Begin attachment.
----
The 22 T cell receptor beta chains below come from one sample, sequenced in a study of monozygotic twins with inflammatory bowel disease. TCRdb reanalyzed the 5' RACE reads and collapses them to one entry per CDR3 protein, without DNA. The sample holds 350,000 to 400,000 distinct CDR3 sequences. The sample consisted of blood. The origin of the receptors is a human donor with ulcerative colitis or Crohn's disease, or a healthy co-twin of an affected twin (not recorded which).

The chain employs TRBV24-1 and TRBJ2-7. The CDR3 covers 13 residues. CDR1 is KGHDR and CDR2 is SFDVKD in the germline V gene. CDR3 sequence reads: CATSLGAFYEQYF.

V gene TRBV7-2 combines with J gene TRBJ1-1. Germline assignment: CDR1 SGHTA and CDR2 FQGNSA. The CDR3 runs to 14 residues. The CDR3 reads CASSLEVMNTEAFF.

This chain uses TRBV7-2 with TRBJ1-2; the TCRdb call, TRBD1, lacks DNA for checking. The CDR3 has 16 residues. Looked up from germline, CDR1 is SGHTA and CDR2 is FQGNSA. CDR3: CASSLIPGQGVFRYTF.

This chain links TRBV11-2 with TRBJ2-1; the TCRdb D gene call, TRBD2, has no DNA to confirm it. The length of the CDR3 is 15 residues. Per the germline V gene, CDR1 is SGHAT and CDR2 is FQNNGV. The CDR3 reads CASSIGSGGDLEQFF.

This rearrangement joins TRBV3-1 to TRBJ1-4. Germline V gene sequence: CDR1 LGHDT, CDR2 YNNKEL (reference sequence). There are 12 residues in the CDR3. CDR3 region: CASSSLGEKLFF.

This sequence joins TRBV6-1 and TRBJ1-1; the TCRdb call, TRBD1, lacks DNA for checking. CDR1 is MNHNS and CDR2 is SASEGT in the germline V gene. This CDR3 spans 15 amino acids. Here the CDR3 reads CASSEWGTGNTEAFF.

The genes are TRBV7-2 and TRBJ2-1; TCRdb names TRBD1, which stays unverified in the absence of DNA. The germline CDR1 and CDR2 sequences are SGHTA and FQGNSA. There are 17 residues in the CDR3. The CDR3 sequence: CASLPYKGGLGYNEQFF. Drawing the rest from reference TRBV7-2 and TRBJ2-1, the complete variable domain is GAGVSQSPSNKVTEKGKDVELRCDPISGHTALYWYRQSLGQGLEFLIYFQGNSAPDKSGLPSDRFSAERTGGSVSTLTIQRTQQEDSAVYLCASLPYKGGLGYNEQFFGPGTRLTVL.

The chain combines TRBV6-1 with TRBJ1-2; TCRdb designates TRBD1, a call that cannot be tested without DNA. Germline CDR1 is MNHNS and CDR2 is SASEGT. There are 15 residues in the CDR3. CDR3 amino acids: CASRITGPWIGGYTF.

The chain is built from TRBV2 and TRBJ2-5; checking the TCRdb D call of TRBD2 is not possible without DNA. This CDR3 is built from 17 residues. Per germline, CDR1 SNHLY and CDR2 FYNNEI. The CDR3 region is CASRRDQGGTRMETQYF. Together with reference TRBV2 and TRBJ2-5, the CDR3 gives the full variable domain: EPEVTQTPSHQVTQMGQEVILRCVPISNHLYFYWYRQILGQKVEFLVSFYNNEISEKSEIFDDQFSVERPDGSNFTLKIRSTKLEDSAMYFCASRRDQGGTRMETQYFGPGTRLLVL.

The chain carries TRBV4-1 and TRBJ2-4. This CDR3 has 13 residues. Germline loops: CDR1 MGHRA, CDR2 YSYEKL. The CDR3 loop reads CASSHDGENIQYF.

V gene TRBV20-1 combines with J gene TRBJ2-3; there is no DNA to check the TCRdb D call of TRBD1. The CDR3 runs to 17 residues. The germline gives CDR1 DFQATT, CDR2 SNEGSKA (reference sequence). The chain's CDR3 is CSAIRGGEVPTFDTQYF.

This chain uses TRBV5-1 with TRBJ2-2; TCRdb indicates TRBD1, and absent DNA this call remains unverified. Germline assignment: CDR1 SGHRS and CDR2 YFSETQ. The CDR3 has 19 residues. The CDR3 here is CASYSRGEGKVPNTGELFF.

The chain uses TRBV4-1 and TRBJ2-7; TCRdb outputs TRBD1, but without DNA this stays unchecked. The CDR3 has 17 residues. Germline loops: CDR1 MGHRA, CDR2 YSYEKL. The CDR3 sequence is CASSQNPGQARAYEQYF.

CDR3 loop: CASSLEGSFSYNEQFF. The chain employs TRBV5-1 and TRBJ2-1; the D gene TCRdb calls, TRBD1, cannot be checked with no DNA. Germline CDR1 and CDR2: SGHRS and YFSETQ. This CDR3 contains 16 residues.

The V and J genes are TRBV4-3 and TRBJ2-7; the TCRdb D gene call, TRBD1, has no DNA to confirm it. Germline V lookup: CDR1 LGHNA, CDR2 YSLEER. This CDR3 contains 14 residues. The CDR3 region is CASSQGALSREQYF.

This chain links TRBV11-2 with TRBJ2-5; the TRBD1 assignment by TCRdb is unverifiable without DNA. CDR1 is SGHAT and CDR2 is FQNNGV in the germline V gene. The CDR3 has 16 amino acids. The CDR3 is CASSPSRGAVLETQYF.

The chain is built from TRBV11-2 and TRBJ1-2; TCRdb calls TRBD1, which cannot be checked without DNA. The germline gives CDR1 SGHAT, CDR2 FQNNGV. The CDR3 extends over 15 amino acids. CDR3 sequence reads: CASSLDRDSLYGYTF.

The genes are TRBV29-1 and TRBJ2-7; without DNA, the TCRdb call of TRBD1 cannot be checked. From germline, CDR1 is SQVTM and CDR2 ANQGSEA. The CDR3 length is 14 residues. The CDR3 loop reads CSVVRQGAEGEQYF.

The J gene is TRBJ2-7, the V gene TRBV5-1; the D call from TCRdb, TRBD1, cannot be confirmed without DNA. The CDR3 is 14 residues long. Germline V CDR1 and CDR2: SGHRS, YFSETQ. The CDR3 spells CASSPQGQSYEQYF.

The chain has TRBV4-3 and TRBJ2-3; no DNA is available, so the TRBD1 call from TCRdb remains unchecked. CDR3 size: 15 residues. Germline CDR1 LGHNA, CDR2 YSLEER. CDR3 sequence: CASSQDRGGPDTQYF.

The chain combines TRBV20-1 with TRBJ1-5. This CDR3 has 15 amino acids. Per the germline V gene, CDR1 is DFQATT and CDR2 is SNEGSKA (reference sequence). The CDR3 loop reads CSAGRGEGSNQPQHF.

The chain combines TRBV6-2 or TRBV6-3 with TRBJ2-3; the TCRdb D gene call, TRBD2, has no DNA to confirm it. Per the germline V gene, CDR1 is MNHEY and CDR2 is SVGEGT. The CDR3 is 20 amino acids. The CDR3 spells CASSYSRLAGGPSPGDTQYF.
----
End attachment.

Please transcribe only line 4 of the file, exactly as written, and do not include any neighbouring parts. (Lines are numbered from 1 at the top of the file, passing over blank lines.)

This chain uses TRBV7-2 with TRBJ1-2; the TCRdb call, TRBD1, lacks DNA for checking. The CDR3 has 16 residues. Looked up from germline, CDR1 is SGHTA and CDR2 is FQGNSA. CDR3: CASSLIPGQGVFRYTF.